Are you interested in keeping llamas? Homesteading is becoming increasingly popular these days. Many people are starting microfarms, and trying their hand at raising cattle and livestock. Llamas may not be the most common option, but they definitely have lots of fans. Of course, keeping and handling llamas is much easier when they have been properly trained. A Roswell, NM veterinarian offers some llama training tips below.
Llamas can be trained to do many things, from pulling carts to carrying packs to being ridden. You’ll of course want to customize your llama’s education depending on what you want him to do. However, we do recommend that all llamas be taught to accept being haltered, led, and groomed, and having their teeth and feet handled. It’s also a good idea to teach your llama to go in and out of a trailer and to come when called.
No Drama Llama
Llamas learn quickly, which is both good and bad. On the one hand, that makes them easy to train. However, it’s also easy to train them to misbehave! Always use positive reinforcement to reinforce good behavior.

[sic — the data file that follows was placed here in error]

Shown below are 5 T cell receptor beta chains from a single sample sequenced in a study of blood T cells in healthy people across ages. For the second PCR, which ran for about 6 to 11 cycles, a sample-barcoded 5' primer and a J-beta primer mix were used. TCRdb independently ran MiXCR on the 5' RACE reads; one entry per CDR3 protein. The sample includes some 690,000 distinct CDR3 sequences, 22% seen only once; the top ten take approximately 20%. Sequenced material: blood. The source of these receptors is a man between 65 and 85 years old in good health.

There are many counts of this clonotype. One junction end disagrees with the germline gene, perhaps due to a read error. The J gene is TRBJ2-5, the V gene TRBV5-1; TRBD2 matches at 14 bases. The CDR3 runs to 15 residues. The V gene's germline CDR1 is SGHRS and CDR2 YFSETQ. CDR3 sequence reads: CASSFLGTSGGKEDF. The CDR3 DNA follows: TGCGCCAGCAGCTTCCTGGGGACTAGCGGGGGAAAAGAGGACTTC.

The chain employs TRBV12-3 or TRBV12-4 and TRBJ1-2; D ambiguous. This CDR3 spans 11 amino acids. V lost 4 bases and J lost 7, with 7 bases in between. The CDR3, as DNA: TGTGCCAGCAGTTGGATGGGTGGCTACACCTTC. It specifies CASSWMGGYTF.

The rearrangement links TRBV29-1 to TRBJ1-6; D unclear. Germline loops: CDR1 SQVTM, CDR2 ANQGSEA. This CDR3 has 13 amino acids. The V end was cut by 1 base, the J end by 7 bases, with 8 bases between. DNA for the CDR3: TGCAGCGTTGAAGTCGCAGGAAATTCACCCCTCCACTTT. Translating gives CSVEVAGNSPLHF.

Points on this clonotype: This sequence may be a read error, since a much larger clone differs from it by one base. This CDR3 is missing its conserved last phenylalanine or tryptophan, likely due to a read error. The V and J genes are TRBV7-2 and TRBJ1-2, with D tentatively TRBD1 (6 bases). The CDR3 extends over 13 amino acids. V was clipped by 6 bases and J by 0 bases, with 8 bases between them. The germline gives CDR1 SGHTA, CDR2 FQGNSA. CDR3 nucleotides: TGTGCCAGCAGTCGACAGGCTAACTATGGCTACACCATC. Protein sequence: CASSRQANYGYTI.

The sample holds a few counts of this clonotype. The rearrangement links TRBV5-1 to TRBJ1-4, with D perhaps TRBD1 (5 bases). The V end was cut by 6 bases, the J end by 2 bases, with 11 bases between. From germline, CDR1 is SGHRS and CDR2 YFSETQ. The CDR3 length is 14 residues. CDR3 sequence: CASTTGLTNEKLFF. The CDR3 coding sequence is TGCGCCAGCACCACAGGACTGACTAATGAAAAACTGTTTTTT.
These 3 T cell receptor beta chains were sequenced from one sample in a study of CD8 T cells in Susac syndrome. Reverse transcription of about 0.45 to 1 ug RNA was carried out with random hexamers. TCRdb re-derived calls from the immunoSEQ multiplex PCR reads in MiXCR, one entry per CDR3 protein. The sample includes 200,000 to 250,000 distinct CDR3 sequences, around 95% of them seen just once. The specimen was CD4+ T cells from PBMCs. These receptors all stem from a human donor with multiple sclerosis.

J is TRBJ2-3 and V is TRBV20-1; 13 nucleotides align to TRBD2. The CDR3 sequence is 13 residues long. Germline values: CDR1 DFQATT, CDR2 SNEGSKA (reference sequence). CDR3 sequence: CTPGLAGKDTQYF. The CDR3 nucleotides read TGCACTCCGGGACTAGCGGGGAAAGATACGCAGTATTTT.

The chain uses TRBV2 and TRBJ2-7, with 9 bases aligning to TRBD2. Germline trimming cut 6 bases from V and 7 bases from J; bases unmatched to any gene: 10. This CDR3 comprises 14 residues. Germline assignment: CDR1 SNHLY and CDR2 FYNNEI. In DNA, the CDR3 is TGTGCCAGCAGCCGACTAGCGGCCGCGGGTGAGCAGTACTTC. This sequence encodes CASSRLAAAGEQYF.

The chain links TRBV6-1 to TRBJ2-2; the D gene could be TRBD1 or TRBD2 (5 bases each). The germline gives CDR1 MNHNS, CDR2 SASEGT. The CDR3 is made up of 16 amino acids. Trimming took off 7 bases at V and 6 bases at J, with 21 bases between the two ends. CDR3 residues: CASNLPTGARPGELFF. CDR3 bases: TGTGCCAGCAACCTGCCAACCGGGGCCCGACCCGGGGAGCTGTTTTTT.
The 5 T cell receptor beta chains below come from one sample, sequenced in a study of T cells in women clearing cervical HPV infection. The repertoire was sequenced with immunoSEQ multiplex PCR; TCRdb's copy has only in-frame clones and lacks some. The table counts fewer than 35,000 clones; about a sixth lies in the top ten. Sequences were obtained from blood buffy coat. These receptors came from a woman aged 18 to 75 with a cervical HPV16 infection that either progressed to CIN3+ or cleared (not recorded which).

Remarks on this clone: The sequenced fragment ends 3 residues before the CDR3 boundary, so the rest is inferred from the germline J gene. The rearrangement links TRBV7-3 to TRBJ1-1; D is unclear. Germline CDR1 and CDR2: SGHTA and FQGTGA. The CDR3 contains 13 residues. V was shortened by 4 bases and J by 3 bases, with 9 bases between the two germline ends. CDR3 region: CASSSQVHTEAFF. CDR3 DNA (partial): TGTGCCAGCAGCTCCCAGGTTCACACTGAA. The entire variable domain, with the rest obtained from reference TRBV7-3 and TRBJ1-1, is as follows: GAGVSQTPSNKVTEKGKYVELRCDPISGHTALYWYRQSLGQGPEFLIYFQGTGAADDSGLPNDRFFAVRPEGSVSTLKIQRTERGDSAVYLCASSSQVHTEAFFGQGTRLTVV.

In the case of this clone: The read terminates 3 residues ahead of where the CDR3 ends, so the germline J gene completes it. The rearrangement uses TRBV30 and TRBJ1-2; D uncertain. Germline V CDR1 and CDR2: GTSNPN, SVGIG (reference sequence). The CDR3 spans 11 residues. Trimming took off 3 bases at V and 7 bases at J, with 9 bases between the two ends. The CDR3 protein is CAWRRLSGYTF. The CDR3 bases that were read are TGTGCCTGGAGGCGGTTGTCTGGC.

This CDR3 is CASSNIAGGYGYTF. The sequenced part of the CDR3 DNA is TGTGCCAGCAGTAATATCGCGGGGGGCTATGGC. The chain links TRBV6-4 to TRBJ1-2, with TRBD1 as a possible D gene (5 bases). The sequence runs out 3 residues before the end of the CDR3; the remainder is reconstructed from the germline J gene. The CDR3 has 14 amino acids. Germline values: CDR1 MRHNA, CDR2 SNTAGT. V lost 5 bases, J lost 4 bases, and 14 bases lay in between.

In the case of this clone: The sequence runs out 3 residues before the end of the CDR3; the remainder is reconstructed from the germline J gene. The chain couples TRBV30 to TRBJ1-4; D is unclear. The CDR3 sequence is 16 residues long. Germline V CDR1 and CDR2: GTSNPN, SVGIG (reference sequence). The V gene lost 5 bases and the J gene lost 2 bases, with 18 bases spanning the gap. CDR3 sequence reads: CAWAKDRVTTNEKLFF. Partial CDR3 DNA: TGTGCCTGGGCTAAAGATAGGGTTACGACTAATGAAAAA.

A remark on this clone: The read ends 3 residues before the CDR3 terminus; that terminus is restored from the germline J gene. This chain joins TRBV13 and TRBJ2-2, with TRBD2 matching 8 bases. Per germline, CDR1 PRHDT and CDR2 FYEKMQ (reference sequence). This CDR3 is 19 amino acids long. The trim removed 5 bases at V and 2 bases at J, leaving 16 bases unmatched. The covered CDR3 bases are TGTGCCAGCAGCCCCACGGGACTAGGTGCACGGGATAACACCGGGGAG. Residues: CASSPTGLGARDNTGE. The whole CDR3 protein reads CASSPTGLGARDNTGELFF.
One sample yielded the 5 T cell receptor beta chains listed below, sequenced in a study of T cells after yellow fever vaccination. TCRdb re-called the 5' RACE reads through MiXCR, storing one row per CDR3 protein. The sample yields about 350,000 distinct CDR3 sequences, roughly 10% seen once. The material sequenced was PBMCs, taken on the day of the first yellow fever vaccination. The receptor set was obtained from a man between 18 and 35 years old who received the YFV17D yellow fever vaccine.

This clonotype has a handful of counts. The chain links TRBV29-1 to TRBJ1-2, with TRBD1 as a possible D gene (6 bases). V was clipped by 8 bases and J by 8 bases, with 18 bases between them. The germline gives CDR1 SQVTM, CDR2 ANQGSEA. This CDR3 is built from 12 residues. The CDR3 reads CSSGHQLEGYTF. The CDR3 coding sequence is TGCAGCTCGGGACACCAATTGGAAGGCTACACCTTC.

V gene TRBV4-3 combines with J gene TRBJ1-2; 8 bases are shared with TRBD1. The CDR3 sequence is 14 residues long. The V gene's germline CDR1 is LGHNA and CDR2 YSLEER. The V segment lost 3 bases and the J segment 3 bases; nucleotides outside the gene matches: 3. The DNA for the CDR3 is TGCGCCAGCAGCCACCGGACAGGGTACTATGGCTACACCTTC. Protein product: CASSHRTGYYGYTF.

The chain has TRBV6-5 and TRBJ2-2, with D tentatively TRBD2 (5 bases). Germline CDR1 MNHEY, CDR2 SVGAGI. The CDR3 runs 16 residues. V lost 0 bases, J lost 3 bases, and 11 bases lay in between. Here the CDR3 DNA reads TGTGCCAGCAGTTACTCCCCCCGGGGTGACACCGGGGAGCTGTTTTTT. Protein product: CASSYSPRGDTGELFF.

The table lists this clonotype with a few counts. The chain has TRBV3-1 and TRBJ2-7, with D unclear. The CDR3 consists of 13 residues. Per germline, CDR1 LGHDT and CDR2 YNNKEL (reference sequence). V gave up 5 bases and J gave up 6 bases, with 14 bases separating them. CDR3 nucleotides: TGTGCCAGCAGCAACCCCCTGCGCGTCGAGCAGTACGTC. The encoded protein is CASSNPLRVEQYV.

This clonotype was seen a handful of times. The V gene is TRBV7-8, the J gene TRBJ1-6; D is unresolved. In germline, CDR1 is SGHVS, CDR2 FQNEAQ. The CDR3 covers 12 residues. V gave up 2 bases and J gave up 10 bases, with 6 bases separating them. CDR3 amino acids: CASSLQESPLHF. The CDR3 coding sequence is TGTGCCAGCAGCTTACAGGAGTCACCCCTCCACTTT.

Keep in mind that, like most prey animals, llamas are naturally skittish. Once your llama has formed a bad association with something, it’s going to be very, very difficult for you to override that first impression. If your llama gets scared of the trailer the first time he goes into it, he may very well try to resist entering it every time after that.
Do It Daily
Many of our animal companions are creatures of habit. Llamas are no exception! Try to work with your llama every day, even if it’s just for a few minutes. This should continue even after your llama is trained, as you’ll need to revisit and refresh your llama’s lessons regularly.
Llamas all have their own personalities. While some pick things up very quickly, that isn’t always the case. Tailor your training to suit your llama’s age and personality.
No surprises here! Snacks are a great way to reward and motivate your four-legged friend. Most llamas absolutely love fruits and veggies, such as apples, carrots, and sweet potatoes. However, you’ll need to cut them into small pieces, as otherwise your pet may choke. Ask your vet for specific recommendations.
Do you have questions about llama care? Contact us, your Roswell, NM animal clinic, today!